Pita Sharples

Hooton on Labour’s skulduggery in Te Tai Tokerau

Matthew Hooton uses his NBR column to explain about David Cunliffe’s skullduggery in Te Tai Tokerau.

Less widely reported was Mr Key’s reference to the Maori Party. Like National voters in Epsom and Ohariu, the prime minister told those in the Maori electorates to back his support parties’ candidates.

This is a bit cheeky: National doesn’t run candidates in the Maori electorates because, theoretically, its policy is to abolish them (although it’s extremely doubtful Mr Key personally agrees, given his commitment to national reconciliation).

That’s why Mr Key’s nod to the Maori Party is so important. Under MMP, this election remains too close to call. For National to have a chance of a third term, Mr Key may well need Maori Party co-leader Te Ururoa Flavell to retain Waiariki. Even more important is the result in Hone Harawira’s Te Tai Tokerau electorate, which spans Cape Reinga to West Auckland.

Most commentators assume Mr Harawira is completely safe, especially now he has scored Kim Dotcom’s dosh. But that reveals they haven’t looked at the data very carefully.

Three years ago, Mr Harawira only sneaked back into parliament, beating Labour’s Kelvin Davis by a mere 1165 votes, 6% of those cast. Labour won the party vote easily, by 10%. For his part, Mr Harawira’s majority was well less than National’s party vote and also NZ First’s (see table below). Obviously, many National and NZ First voters backed the Maori Party’s candidate, while Green voters backed Mr Harawira.

Screen Shot 2014-08-01 at 11.54.01 am

This time, the Maori Party has Te Hira Paenga as its candidate. He would make an excellent MP. A father of five, he has post-graduate qualifications and is assistant principal at Hato Petera College. Whatever: he should fall on his taiaha.  Read more »

Haere Ra

Claire Trevett looks back on dignified politicians

Few could question the integrity with which Sharples and Turia approached their political lives. They rarely got embroiled in the mundane distractions of politics, the grandstanding and personal snipes, unless it was in defence of themselves. They were the perfect complementary force. Turia was the rock, Sharples was the orator, galvanising and the perfect voice to quell suspicion about the Maori Party among Pakeha.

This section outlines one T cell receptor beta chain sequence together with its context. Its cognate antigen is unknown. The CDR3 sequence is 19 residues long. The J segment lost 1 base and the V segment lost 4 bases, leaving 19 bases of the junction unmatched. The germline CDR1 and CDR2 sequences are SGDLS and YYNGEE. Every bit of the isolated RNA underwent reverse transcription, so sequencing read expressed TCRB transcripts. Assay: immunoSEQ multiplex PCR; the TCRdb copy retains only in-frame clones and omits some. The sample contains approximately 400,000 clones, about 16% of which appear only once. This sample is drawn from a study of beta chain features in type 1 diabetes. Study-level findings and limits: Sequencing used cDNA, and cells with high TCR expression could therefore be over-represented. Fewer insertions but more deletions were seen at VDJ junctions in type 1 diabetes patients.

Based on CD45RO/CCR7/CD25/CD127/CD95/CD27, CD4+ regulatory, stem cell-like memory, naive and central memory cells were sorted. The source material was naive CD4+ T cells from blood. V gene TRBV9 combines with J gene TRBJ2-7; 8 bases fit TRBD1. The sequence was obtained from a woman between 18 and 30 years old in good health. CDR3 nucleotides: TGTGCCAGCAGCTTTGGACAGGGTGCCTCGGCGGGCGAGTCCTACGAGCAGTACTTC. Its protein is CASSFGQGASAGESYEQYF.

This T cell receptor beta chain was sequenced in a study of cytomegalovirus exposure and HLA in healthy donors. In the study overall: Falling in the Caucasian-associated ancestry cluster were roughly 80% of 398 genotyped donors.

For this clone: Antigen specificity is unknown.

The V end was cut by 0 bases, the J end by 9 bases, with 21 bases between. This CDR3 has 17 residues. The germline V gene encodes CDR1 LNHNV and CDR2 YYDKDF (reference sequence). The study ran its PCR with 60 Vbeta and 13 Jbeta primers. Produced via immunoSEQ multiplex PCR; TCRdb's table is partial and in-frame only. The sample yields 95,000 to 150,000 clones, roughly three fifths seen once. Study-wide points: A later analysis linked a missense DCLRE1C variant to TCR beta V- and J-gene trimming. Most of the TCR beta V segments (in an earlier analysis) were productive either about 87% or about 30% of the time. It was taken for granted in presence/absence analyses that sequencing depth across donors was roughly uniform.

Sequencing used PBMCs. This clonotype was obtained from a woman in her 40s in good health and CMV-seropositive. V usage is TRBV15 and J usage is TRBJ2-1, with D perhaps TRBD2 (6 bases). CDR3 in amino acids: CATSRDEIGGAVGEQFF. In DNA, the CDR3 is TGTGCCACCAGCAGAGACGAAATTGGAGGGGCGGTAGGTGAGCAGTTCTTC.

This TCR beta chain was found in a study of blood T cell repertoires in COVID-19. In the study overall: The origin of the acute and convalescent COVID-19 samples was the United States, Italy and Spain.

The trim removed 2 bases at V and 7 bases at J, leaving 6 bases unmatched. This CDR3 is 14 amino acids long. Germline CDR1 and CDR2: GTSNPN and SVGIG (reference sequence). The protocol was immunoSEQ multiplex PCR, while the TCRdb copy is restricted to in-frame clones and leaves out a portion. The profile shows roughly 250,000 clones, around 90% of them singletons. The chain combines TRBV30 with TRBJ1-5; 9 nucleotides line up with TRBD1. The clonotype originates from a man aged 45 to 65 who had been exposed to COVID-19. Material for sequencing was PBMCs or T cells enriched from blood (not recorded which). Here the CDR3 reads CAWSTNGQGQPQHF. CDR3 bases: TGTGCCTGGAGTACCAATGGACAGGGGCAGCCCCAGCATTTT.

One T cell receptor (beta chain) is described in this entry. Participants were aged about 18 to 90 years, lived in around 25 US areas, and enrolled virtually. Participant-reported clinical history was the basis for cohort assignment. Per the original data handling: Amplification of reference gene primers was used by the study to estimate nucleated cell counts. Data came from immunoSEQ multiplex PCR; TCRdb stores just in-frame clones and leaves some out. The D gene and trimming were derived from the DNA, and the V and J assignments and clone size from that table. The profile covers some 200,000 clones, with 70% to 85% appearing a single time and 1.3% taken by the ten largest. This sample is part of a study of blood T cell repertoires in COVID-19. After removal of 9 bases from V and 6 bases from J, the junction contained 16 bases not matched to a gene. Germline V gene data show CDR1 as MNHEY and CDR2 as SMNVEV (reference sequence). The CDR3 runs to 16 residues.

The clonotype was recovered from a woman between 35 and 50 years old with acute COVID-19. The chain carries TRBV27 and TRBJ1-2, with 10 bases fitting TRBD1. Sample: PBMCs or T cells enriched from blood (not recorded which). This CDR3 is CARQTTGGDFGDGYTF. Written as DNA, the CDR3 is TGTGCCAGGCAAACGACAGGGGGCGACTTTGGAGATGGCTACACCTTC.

When it came to the Pakeha media, both took time to explain who they were and what they were doing, over and over again if need be. They were dignified, courteous and calm. Turia’s entertaining habit of breaking into giggles when asked the occasional ridiculous question often said more than words would have.

The reality of politics has had the usual erosive effect. The acrimonious split with Hone Harawira delivered a cut the party has yet to heal from, despite its bravado. It continues to struggle with the perception it has simply become a stooge for National. Its MPs would occasionally adopt siege mentality at times of trial rather than front the issue.

But they stayed relentlessly on message, and that message has stayed consistent throughout. For Turia, that message has been life-long: the case for Maori self-determination. In her maiden speech as a new Labour MP in 1997, she did not bother with the usual platitudes of paying homage to the party she represented, or those who led it. Instead, she spoke of Maori being forced to live in two worlds, “drip-fed, spoon-fed and acted upon like imbeciles”. Read more »

Helping Labour out in Tamaki Makaurau

With Labour re-opening nominations for Tamaki Makaurau, I thought it might be handy to give them a help with the advertising.

Situation Vacant

Labour leader David Cunliffe is tipping the party’s ruling council will reopen nominations for the crucial Tamaki Makaurau electorate when it meets this week.     Read more »

Have Labour had an outbreak of ethics?

Matthew Hooton writes at the NBR about Shane Taurima and Labour’s decision to rinse him.

The strange thing about the Taurima report is that labour actually did the right thing and gave him the arse.

Have Labour had an outbreak of ethics or did they have too many gays for the quota?

Matthew Hooton thinks they knew all along and have done this to try to appear to have clean hands.

In some circles, Mr Taurima is very highly regarded.

As Winston Peters put it on radio this morning, as part of a wide-ranging interview on his latest allegations about the Cook Strait ferries and his promise to release, as early as today, information he says he holds that will force Judith Collins to resign: “Over the years I have known Shane, I have always found him to be highly professional and the kind of quality Maori media personality that we need to seriously encourage in this country.”

Mr Peters described the decision by the Labour’s New Zealand Council not to allow Mr Taurima to seek the party’s nomination for Tamaki Makaurau as “a tragedy”, “a terrible pity” and “disappointing in the extreme”.